Where Do Scoring Chances Come From?

Ryan Pike
December 01 2014 11:30AM

It's Monday and we're all on a high after a really fun Grey Cup game last night, so it's probably good time to chat stats!

We've been tracking two key metrics here at FlamesNation: scoring chances and zone entries. The interesting thing is how they mesh together.

SCORING CHANCES

Scoring chances have been a staple stat here at FlamesNation for many years.

Short form: scoring chances are shot attempts - missed shots, blocked shots or shots on goal - taken from within the "home plate" area shown below.

Screen Shot 2014-11-30 at 12.27.54 PM

The logic behind valuing scoring chances is that the home plate area is the part of the ice where shooters tend to have the highest shooting percentage. In essence, shots here have more value. Teams can increase their odds of winning by keeping their opponents to the outside - out of the scoring chance area - because it minimizes their odds of scoring. (Fun fact: this is where the term "low percentage shot" comes from!)

Even-strength scoring chances are often used as a measure of how much a player contributes to the success of their team. Much like Corsi (Close) and Fenwick (Close), scoring chance percentage is held as a predictor of wins and standings points.

ZONE ENTRIES

One of the newer things being studied by the analytics community (stick-tap to Eric Tulsky for driving the study of them), zone entries are gradually increasing in their importance. Why? Well, it's all about possession.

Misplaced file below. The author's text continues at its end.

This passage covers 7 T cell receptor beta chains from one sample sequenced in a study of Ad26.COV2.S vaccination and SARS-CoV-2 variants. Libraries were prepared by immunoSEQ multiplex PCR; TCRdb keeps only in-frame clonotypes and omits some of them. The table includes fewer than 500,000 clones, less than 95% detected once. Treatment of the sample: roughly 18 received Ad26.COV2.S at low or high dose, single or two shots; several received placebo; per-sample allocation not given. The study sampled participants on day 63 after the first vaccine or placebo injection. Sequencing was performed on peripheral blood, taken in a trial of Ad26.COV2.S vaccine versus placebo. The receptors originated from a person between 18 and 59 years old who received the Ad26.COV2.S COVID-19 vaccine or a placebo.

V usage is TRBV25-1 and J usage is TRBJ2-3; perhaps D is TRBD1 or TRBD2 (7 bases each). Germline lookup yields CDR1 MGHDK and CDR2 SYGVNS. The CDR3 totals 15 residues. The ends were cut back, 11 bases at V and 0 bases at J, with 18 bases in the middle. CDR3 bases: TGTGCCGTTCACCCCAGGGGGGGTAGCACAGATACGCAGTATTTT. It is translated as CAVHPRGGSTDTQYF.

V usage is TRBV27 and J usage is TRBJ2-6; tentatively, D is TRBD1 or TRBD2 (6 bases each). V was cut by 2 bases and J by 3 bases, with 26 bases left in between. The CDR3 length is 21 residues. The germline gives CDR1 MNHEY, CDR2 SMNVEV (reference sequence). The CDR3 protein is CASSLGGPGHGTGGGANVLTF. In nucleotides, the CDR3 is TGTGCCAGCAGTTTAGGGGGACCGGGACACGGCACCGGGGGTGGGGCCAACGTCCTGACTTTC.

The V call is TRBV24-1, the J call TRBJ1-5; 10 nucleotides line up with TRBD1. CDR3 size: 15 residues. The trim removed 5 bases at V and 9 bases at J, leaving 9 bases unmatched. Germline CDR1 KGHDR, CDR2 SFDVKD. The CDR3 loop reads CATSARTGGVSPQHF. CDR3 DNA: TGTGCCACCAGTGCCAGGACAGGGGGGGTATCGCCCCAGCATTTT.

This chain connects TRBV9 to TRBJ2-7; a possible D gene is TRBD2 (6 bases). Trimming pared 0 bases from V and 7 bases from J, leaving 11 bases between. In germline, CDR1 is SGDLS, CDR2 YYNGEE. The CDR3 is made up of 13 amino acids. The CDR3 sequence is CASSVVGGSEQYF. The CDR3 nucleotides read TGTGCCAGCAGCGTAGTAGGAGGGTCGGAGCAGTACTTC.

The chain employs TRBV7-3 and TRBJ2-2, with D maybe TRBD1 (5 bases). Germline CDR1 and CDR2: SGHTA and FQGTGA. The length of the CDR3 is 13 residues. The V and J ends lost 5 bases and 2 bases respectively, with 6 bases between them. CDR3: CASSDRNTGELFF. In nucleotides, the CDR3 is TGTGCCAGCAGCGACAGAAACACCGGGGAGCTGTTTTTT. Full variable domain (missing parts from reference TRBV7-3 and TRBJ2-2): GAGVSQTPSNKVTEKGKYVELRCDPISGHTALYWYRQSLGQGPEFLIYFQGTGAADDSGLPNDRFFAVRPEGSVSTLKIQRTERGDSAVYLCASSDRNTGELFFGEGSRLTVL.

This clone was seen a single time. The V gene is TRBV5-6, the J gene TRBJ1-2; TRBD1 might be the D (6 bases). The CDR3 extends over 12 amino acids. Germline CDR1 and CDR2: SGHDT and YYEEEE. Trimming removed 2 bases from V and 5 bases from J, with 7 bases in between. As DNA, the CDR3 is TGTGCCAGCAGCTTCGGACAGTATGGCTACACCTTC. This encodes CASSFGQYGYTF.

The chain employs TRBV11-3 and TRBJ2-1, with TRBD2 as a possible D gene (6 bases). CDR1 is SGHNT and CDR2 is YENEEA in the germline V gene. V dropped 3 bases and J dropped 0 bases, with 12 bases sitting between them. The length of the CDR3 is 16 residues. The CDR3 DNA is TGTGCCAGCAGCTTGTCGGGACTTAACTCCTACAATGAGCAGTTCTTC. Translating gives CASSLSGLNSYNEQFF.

Let's say you're a team with the puck, ready to attack. What do you do?

Well, you go to the net. But the other team is trying to stop you. So you have to get into the zone and get the puck into the scoring chance area. There's two ways you can do that.

  • You can dump the puck into the zone, giving up possession but potentially getting the puck behind the defenders. If you're fast, you can regain possession and gain position. If you're not fast, you lose possession and have to work to regain it.
  • You can carry the puck into the zone, retaining possession but having a potentially tougher time getting into the zone. After all, the puck is smaller and can move faster than a 200 pound hockey player.

The pros and cons of the two approaches have been juggled by both the coaching and analytics communities. There's no one right approach, but more and more the analytics community is pointing towards  gaining and retaining possession as incredibly important to goals and wins (and long-term success).

For the sake of analysis, this season we've been tracking zone entries at FlamesNation. I've interpreted things as follows: if you enter the zone in a controlled manner and don't immediately give up possession voluntarily, you get credited with a carry-in (e.g., you can't skate a foot over the blueline and chuck it into the corner). If you chuck the puck over the blueline into the zone and voluntarily give up possession, or do so pretty quickly after crossing the line, it's a dump-in. Any other method of entry into the zone (the other team ices it, the other team takes a penalty, the other team falls back into their own zone) are ignored. (You've probably seen the fun tables after each game with breakdowns to that effect.)